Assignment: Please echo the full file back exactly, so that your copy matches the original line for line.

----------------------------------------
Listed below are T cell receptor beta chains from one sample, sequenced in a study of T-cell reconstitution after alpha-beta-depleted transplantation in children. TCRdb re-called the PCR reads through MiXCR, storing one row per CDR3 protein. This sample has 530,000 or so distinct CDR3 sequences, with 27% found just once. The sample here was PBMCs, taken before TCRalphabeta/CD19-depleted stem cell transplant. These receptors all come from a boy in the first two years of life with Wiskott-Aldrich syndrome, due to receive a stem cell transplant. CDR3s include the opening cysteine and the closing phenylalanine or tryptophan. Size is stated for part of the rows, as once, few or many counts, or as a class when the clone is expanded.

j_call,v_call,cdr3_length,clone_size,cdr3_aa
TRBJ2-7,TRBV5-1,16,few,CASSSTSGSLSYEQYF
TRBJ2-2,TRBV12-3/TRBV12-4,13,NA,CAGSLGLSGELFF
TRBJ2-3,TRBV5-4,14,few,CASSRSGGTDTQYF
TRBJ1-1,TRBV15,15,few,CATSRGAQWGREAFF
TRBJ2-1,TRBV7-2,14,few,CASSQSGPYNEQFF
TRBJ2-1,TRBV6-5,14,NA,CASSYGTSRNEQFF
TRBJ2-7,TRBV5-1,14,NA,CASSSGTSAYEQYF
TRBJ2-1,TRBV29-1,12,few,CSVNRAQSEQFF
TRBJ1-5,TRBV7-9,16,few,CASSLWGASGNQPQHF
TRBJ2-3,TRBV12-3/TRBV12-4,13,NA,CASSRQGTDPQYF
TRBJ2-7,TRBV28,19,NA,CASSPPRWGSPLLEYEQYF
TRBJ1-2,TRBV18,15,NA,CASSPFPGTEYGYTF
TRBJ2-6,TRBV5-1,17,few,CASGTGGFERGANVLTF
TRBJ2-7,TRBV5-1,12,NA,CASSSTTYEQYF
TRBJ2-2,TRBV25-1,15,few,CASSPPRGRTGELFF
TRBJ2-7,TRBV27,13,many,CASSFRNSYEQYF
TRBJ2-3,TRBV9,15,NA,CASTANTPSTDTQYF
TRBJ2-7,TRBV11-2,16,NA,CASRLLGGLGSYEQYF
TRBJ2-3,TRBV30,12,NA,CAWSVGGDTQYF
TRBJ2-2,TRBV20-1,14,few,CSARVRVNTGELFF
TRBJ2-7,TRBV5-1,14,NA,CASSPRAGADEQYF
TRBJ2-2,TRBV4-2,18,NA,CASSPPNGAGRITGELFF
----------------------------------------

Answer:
Listed below are T cell receptor beta chains from one sample, sequenced in a study of T-cell reconstitution after alpha-beta-depleted transplantation in children. TCRdb re-called the PCR reads through MiXCR, storing one row per CDR3 protein. This sample has 530,000 or so distinct CDR3 sequences, with 27% found just once. The sample here was PBMCs, taken before TCRalphabeta/CD19-depleted stem cell transplant. These receptors all come from a boy in the first two years of life with Wiskott-Aldrich syndrome, due to receive a stem cell transplant. CDR3s include the opening cysteine and the closing phenylalanine or tryptophan. Size is stated for part of the rows, as once, few or many counts, or as a class when the clone is expanded.

j_call,v_call,cdr3_length,clone_size,cdr3_aa
TRBJ2-7,TRBV5-1,16,few,CASSSTSGSLSYEQYF
TRBJ2-2,TRBV12-3/TRBV12-4,13,NA,CAGSLGLSGELFF
TRBJ2-3,TRBV5-4,14,few,CASSRSGGTDTQYF
TRBJ1-1,TRBV15,15,few,CATSRGAQWGREAFF
TRBJ2-1,TRBV7-2,14,few,CASSQSGPYNEQFF
TRBJ2-1,TRBV6-5,14,NA,CASSYGTSRNEQFF
TRBJ2-7,TRBV5-1,14,NA,CASSSGTSAYEQYF
TRBJ2-1,TRBV29-1,12,few,CSVNRAQSEQFF
TRBJ1-5,TRBV7-9,16,few,CASSLWGASGNQPQHF
TRBJ2-3,TRBV12-3/TRBV12-4,13,NA,CASSRQGTDPQYF
TRBJ2-7,TRBV28,19,NA,CASSPPRWGSPLLEYEQYF
TRBJ1-2,TRBV18,15,NA,CASSPFPGTEYGYTF
TRBJ2-6,TRBV5-1,17,few,CASGTGGFERGANVLTF
TRBJ2-7,TRBV5-1,12,NA,CASSSTTYEQYF
TRBJ2-2,TRBV25-1,15,few,CASSPPRGRTGELFF
TRBJ2-7,TRBV27,13,many,CASSFRNSYEQYF
TRBJ2-3,TRBV9,15,NA,CASTANTPSTDTQYF
TRBJ2-7,TRBV11-2,16,NA,CASRLLGGLGSYEQYF
TRBJ2-3,TRBV30,12,NA,CAWSVGGDTQYF
TRBJ2-2,TRBV20-1,14,few,CSARVRVNTGELFF
TRBJ2-7,TRBV5-1,14,NA,CASSPRAGADEQYF
TRBJ2-2,TRBV4-2,18,NA,CASSPPNGAGRITGELFF